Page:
Have brought back the Oldham's cup exploits this season trip from Pennine Way to 1989-90 campaign and an unlikely down memory lane with Wembley Way. ALEX DUNN walked The Latics' captain of the time,
IN an era when football clubs all too often spend like Viv Nicholson, with similar consequences, the story of Oldham Athletic's frugal ascent from perennial Greater Manchester footnotes to one of the early 90s' more iconic sides seems all the more remarkable.
The previous season Oldham had finished an unremarkable 16th in the then Second Division but alchemist Joe Royle was convinced that with some tinkering the squad he had assembled from other clubs' cast-offs and a handful of homegrown talent might just spark into something special. Just 65 games later the proof was in the pudding.
A congested fixture pile-up that included four games in seven days put paid to any promotion aspirations but a Littlewoods Cup Final appearance against Nottingham Forest and two FA Cup semi-final bouts with Manchester United still keep the fire burning for those supporters privy to the 'pinch me seasons' of Royle folklore.
If you joined the party post-94, God help you. The subsequent 'shoot me seasons', which have included 16 consecutive campaigns in the third tier, have been the mother of all comedowns.
Prior to this season's surprise FA Cup run, queues down Sheepfoot Lane for tickets had been rarer than four-sided grounds in Oldham, but when Mike Milligan held the armband it was a common occurrence to see lines snake around Boundary Park, which even in its dilapidated state retains an old school charm amid a sea of identikit stadia.
Milligan, a congenial Manc Irishman, is both candid and comic, generous with his time and endearing in that he speaks like a genuine fan. For much of our chat he speaks as he played, tearing into one topic from the next with the infectious enthusiasm that made him a natural fit as Royle's on-field lieutenant; the original yard dog.
Whenever Royle is mentioned the tone is warm but never reverential and it's clear the relationship the then rookie manager shared with his players was more that of an indulgent older brother than disciplinarian.
“What we did that season was just one of those freak of nature occurrences but the manager deserves a lot of credit," says Milligan.
“The thing with Joe is that he fostered a team spirit borne from the fact he treated his players as men. We were serious about our football but we never stopped laughing. It still gets me excited talking about it today.”
Known for his sharp wit and laid back manner, Royle always made good copy for the newspapers and Milligan says he was exactly the same in the dressing room. The way he tells it makes them sound like the world’s best pub team but Oldham were glorious to watch in full flow.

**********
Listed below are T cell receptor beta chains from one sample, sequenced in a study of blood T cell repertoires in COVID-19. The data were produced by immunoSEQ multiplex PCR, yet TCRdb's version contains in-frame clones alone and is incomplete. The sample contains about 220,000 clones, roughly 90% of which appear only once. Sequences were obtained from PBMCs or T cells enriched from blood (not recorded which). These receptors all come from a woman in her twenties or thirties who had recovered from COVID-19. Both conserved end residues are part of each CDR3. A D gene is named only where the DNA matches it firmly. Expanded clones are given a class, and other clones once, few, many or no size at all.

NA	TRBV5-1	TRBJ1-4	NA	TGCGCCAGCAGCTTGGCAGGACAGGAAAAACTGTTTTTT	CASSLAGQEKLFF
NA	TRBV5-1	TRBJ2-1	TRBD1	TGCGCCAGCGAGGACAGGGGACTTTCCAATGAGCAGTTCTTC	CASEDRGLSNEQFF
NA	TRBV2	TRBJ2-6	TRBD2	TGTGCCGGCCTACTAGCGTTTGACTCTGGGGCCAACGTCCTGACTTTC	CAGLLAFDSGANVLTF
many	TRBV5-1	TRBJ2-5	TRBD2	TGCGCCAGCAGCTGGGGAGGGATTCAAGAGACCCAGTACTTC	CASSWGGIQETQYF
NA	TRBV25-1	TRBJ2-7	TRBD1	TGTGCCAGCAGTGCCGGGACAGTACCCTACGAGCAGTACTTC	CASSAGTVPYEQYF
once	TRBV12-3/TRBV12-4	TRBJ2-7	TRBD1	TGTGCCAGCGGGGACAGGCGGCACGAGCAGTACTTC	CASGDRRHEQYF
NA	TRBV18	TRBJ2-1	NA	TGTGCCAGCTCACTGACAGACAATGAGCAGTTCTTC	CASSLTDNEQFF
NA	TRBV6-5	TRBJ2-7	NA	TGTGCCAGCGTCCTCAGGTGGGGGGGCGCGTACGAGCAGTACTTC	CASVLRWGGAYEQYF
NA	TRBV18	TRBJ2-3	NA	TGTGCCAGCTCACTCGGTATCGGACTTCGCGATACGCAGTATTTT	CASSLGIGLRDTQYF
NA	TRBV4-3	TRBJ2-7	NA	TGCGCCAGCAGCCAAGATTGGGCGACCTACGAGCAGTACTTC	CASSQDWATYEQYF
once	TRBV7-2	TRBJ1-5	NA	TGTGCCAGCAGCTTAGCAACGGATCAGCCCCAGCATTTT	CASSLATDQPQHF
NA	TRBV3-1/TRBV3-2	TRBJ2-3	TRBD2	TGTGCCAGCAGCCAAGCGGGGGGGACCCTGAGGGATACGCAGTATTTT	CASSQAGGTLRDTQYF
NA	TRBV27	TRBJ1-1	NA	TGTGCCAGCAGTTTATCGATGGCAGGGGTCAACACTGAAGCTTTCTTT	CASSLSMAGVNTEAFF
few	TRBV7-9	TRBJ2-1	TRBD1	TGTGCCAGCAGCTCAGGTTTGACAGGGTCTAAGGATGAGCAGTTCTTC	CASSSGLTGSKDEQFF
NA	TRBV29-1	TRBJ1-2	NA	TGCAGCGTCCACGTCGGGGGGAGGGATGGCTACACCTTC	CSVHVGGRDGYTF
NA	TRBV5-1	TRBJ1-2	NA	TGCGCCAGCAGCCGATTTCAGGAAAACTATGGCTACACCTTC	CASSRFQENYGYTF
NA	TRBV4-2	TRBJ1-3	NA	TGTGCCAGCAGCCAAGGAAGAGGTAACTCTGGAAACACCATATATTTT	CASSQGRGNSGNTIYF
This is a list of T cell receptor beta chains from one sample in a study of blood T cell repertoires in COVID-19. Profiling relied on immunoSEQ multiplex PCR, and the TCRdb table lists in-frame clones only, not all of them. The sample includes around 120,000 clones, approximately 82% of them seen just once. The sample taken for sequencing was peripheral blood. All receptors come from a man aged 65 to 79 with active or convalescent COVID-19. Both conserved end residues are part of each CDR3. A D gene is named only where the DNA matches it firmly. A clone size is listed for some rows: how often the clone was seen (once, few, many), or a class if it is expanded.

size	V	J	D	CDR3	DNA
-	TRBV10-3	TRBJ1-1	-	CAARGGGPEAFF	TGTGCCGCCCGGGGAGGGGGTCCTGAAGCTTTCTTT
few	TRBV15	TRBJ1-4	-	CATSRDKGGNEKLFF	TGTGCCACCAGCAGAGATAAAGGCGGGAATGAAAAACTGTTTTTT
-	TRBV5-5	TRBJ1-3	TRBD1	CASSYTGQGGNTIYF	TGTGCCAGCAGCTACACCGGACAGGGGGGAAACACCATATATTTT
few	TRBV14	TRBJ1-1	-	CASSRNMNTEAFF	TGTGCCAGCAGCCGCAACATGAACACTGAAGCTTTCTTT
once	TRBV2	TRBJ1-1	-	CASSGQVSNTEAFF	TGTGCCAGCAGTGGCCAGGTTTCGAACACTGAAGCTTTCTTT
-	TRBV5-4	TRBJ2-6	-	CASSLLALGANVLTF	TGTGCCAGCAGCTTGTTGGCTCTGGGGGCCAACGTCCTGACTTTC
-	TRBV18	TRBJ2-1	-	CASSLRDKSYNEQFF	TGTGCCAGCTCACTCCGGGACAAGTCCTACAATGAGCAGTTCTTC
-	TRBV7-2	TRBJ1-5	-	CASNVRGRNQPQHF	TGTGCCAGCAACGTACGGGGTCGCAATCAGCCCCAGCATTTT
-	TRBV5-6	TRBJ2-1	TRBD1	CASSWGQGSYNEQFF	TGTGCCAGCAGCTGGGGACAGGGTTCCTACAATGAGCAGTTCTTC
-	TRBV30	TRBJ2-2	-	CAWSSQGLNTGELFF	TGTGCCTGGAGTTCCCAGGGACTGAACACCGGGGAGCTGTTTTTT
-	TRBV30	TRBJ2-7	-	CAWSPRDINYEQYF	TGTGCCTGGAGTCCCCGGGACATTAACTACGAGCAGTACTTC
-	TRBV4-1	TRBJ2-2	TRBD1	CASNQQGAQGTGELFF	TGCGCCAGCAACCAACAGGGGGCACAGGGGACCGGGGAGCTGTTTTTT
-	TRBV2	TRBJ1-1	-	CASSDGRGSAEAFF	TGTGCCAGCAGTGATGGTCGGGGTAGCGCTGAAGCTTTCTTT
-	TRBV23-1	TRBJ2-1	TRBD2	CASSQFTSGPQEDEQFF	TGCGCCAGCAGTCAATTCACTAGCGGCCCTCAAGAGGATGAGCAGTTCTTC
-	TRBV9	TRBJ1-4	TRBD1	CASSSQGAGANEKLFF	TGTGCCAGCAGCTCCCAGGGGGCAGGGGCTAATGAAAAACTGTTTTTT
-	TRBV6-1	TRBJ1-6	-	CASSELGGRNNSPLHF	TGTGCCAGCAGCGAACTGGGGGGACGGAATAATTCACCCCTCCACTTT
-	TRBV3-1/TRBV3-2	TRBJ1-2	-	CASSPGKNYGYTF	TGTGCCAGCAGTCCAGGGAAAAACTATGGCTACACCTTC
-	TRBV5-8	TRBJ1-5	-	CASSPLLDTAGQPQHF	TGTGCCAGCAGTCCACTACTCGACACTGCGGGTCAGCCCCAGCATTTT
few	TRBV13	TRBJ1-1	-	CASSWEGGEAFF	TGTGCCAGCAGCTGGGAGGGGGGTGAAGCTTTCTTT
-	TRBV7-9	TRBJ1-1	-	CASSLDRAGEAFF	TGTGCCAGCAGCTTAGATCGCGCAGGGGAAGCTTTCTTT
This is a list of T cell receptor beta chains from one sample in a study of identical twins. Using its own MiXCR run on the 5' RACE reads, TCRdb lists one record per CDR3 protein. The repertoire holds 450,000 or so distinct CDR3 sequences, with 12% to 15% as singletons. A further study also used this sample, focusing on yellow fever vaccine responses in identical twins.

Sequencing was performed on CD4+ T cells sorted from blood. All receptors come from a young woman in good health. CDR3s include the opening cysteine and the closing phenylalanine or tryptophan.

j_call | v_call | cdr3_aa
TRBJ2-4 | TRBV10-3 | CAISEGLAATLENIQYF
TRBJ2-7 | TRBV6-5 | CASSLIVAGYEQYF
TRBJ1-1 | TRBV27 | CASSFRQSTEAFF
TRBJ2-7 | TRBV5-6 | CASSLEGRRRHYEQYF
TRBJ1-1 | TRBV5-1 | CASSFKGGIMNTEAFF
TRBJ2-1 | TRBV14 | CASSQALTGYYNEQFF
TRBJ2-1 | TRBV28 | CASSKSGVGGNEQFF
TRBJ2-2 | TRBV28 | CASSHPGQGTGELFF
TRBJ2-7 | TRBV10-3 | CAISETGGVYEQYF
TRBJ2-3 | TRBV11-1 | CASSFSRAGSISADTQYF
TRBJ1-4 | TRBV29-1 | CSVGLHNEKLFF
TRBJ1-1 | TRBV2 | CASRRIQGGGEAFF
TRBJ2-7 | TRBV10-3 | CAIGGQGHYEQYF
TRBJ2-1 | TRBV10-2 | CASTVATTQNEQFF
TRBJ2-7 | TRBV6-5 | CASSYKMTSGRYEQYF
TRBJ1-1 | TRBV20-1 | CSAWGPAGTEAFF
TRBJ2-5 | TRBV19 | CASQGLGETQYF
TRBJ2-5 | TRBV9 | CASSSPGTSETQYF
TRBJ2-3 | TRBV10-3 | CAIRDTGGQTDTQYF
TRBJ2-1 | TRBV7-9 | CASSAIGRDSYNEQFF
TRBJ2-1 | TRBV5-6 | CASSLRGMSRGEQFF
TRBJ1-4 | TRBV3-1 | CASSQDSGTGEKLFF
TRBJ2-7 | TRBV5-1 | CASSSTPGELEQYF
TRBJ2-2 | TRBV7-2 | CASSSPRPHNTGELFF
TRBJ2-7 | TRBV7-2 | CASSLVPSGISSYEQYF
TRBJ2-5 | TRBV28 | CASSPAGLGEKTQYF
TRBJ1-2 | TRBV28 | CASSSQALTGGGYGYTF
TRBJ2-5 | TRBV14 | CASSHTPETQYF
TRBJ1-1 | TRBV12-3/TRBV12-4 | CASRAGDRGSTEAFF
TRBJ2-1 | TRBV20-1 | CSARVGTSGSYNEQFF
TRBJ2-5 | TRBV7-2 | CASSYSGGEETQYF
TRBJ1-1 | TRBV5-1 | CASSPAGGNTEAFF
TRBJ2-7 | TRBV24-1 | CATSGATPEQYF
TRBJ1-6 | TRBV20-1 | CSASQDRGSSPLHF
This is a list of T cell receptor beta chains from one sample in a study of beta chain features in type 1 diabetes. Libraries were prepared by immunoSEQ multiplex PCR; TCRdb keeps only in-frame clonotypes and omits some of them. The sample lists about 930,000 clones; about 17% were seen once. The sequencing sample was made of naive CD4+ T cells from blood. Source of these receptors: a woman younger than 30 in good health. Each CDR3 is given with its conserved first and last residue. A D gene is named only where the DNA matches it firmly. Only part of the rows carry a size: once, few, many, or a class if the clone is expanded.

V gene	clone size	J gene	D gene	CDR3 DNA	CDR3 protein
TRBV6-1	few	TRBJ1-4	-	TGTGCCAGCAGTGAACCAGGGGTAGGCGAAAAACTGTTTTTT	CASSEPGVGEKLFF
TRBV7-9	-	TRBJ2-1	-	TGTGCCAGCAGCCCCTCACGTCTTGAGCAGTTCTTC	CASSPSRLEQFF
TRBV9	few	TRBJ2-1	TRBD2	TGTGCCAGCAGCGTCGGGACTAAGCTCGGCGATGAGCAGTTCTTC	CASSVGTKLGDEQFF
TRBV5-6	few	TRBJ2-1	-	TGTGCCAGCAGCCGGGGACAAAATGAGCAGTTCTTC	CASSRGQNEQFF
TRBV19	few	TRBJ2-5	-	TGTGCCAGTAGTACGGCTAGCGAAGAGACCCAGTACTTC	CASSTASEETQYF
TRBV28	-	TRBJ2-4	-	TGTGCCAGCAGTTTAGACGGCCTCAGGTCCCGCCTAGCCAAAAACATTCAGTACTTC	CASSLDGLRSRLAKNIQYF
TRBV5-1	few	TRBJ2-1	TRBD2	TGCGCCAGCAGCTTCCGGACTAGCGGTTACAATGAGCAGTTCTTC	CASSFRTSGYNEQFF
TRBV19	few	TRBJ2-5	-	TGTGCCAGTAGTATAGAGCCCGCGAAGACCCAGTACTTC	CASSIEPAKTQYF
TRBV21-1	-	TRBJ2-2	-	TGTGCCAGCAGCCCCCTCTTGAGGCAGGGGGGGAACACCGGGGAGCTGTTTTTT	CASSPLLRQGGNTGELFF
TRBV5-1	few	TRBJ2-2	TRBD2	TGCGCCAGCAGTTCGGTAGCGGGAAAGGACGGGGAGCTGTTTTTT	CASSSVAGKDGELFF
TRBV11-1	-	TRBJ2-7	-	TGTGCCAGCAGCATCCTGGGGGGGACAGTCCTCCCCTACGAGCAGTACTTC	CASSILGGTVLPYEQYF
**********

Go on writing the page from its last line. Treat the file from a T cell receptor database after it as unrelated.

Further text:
Two good goalkeepers in Jon Hallworth and Andy Rhodes swapped the No.1 shirt like Clemence and Shilton, while Andy Barlow and Denis Irwin at full-back were as good going forward as they were at the back.
Earl Barrett and Paul Warhurst was a rapid a centre-half partnership while Milligan and Nicky Henry in front of them were both as hard as nails but could play too. Either side the whippet-like Neil Adams and the velvet-like left foot of Rick Holden sent love letters of crosses to Andy Ritchie and Frankie Bunn in the centre.
The first professional yeti Ian Marshall and the cult mystery man (Ooh) Roger Palmer, who according to Milligan ghosted as unnoticed into training as he did opposition penalty areas, were back-ups from the bench when only two subs were permitted.
“We'd never give up, never die and that's something Joe knew (in the two cup runs Oldham scored ten equalisers). We'd never cheat him, whether we played good or bad, so he knew he'd never have to raise his voice.
“Only a couple of times did I see him lose it. I remember one time away from home we weren't at it in the first half. Joe slammed the dressing room door at half-time and launched into a tirade. We were all a bit ‘bloody hell, what's wrong with him?’
“Proper ranting, going around the team oneby-one. For some reason the goalkeeper Andy Rhodes, who'd had better games, wasn't back in the dressing room by this point. Joe’s saying ‘Where’s Rhodesy?’ when right on cue from the other side of the door Andy kicks it open and cracks the gaffer in the forehead.
“And if you know Joe's head it's a pretty hard target to miss! It started to bleed. We were all crying laughing; even Willie Donachie couldn't help himself. Joe, quick witted as ever, just said ‘as for you Rhodesy, that's the first f***ing thing you’ve kicked right all afternoon!’”
Royle’s Midas touch in the transfer market in those days took some beating. Barrett and Warhust for a combined fee of £45,000 anyone?